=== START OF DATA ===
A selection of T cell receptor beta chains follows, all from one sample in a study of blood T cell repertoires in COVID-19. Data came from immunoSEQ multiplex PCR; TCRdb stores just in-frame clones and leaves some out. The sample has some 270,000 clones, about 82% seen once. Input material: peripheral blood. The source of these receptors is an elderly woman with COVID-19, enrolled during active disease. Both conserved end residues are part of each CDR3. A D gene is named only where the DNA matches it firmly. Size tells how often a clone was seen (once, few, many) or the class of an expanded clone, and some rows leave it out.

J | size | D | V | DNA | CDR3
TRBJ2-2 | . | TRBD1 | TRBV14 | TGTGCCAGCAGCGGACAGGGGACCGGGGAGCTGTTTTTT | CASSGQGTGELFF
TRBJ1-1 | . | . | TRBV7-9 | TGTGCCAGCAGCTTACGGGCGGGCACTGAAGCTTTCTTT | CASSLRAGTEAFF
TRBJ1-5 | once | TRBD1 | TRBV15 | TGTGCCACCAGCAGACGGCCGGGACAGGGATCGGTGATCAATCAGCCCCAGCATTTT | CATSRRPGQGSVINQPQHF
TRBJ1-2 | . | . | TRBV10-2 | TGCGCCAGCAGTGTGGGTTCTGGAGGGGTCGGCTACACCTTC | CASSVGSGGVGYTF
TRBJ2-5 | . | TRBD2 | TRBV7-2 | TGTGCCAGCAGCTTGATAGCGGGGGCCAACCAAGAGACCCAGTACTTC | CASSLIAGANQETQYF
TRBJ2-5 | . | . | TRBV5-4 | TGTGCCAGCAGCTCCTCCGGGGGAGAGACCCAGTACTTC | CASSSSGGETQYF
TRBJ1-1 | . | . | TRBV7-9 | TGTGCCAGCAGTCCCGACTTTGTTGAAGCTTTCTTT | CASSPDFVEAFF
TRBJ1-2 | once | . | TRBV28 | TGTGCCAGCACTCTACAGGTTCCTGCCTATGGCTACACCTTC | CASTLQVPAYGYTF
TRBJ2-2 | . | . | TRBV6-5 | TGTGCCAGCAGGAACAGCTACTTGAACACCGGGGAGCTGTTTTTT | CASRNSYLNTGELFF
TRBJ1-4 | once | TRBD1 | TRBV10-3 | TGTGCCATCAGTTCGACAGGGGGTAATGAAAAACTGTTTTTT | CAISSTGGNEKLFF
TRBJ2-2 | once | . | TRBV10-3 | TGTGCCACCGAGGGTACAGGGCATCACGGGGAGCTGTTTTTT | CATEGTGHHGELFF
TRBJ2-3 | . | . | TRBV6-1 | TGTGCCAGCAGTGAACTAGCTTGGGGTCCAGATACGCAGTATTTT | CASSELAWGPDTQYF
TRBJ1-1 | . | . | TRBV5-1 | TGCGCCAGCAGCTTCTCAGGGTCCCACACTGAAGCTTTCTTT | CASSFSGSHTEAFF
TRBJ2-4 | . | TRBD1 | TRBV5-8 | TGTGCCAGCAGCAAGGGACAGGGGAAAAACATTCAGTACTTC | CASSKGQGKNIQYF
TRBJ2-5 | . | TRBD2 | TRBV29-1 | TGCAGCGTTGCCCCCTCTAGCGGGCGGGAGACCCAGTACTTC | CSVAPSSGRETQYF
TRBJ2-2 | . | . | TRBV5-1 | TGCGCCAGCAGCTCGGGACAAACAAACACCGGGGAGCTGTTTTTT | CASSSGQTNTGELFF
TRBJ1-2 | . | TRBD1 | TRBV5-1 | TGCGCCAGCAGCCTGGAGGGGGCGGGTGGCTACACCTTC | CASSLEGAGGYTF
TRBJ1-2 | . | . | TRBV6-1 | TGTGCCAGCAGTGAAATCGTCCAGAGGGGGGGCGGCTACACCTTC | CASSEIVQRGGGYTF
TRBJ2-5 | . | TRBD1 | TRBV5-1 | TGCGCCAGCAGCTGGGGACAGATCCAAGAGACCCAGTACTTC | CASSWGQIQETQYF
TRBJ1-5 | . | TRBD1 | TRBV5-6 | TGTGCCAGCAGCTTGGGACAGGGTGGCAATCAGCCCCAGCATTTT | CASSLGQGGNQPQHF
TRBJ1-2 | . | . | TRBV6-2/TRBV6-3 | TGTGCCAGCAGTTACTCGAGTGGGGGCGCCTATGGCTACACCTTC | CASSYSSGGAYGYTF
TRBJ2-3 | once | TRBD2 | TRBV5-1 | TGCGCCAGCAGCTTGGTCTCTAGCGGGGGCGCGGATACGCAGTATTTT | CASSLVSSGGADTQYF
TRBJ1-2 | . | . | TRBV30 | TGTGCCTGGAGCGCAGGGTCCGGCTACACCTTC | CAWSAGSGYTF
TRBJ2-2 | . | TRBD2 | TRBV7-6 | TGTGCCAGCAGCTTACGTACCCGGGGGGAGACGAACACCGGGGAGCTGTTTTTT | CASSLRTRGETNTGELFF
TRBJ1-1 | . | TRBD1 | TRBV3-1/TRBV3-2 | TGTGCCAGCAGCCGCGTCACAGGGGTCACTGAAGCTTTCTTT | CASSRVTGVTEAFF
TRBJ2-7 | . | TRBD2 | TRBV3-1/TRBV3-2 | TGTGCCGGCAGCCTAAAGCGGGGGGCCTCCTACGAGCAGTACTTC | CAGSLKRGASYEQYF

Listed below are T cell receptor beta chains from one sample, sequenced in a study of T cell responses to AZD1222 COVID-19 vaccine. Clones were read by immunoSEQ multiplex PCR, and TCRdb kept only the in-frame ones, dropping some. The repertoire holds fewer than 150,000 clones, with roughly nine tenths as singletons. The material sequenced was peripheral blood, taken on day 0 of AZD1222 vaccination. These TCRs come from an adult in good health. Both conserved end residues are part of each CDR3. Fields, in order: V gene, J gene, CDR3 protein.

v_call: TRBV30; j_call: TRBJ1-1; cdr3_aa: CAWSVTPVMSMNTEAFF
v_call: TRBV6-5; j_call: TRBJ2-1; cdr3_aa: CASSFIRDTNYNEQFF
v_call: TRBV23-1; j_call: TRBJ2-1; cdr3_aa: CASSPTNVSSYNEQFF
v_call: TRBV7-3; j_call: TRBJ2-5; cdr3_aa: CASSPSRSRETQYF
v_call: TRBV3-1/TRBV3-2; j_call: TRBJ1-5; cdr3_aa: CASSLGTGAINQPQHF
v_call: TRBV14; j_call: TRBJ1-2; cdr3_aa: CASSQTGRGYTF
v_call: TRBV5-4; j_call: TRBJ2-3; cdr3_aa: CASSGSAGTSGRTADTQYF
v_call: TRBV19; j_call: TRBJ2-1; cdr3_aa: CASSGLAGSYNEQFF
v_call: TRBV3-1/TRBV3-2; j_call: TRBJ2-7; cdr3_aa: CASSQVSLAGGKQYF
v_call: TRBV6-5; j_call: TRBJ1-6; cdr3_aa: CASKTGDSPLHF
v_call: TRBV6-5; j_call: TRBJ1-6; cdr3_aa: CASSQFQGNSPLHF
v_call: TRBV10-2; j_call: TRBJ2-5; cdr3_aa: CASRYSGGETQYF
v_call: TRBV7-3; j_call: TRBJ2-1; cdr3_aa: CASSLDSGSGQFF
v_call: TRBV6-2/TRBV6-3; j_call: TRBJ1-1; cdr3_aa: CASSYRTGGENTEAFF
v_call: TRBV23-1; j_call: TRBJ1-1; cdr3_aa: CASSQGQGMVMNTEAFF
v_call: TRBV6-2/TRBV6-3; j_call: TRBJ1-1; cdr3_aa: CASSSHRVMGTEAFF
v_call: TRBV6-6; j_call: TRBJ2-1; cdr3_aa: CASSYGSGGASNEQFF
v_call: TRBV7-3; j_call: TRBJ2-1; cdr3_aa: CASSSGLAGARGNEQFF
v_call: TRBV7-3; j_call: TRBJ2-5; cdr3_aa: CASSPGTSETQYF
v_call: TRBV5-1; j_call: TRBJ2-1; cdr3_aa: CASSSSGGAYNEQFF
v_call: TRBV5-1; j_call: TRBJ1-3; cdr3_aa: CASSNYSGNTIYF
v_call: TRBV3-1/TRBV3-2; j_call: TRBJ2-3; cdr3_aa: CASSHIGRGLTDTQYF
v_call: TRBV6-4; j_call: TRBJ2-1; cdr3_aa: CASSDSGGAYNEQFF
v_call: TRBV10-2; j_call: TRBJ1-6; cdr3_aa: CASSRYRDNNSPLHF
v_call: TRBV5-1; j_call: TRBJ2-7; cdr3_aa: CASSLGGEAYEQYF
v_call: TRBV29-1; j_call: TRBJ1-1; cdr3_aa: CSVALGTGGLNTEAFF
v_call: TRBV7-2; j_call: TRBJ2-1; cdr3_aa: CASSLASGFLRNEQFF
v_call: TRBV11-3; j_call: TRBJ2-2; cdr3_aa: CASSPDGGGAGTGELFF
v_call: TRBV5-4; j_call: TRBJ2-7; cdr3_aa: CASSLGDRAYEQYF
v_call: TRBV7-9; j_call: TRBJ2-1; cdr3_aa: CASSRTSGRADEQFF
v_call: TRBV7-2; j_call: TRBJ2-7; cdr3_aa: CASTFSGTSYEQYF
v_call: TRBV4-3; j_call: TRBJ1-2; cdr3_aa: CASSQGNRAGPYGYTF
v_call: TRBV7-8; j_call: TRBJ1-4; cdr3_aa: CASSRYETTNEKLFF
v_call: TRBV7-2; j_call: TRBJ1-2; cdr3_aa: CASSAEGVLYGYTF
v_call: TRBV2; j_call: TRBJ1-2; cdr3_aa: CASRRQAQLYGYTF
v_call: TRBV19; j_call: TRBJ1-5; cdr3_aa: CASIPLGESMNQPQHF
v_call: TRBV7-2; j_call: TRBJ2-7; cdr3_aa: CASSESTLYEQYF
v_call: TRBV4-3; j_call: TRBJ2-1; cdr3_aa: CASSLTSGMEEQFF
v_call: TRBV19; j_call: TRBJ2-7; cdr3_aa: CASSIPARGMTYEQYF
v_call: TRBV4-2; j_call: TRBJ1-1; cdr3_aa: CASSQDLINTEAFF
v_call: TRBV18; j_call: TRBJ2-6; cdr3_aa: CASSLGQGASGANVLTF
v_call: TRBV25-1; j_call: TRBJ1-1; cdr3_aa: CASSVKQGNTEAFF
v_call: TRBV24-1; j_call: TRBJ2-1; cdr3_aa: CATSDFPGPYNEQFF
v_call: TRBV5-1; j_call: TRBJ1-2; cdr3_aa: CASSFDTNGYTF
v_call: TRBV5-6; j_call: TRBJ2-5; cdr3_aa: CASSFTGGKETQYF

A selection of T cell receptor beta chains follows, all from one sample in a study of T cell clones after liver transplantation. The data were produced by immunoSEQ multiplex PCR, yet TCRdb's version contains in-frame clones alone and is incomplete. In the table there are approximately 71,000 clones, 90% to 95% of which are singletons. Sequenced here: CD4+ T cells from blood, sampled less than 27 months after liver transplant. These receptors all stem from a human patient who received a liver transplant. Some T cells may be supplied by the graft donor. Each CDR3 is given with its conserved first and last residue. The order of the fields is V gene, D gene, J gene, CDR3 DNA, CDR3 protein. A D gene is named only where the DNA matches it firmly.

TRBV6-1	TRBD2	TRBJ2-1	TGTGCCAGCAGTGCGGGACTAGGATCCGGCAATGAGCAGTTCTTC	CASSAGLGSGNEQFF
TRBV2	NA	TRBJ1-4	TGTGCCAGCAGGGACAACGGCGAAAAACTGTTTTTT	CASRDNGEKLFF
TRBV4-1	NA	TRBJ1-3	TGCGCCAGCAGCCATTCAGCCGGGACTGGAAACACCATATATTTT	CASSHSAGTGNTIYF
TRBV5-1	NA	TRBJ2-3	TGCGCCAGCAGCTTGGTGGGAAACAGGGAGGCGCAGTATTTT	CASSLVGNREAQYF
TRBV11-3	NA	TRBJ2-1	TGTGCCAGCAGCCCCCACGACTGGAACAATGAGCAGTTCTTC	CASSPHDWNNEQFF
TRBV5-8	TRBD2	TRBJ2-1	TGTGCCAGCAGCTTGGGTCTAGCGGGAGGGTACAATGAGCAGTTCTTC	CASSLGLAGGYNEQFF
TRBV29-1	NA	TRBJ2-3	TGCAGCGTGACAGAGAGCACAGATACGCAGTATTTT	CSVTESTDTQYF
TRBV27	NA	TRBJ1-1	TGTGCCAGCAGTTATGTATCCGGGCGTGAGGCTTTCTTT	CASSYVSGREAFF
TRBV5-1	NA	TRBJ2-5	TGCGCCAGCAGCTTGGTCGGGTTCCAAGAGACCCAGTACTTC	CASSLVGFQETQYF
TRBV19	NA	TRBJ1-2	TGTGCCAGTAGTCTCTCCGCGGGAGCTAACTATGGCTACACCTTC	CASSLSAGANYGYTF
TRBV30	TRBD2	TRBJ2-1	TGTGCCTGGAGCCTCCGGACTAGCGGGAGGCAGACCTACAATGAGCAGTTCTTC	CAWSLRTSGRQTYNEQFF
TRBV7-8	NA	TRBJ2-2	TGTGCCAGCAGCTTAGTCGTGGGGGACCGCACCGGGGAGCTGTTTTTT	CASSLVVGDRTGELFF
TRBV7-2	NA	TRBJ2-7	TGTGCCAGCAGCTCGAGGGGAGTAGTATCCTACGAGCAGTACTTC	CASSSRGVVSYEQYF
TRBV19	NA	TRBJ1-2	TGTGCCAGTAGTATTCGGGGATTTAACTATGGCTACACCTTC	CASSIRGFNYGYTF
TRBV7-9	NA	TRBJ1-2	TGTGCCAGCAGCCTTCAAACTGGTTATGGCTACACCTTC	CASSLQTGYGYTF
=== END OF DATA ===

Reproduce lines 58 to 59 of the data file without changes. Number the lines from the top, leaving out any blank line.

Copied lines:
v_call: TRBV5-4; j_call: TRBJ2-7; cdr3_aa: CASSLGDRAYEQYF
v_call: TRBV7-9; j_call: TRBJ2-1; cdr3_aa: CASSRTSGRADEQFF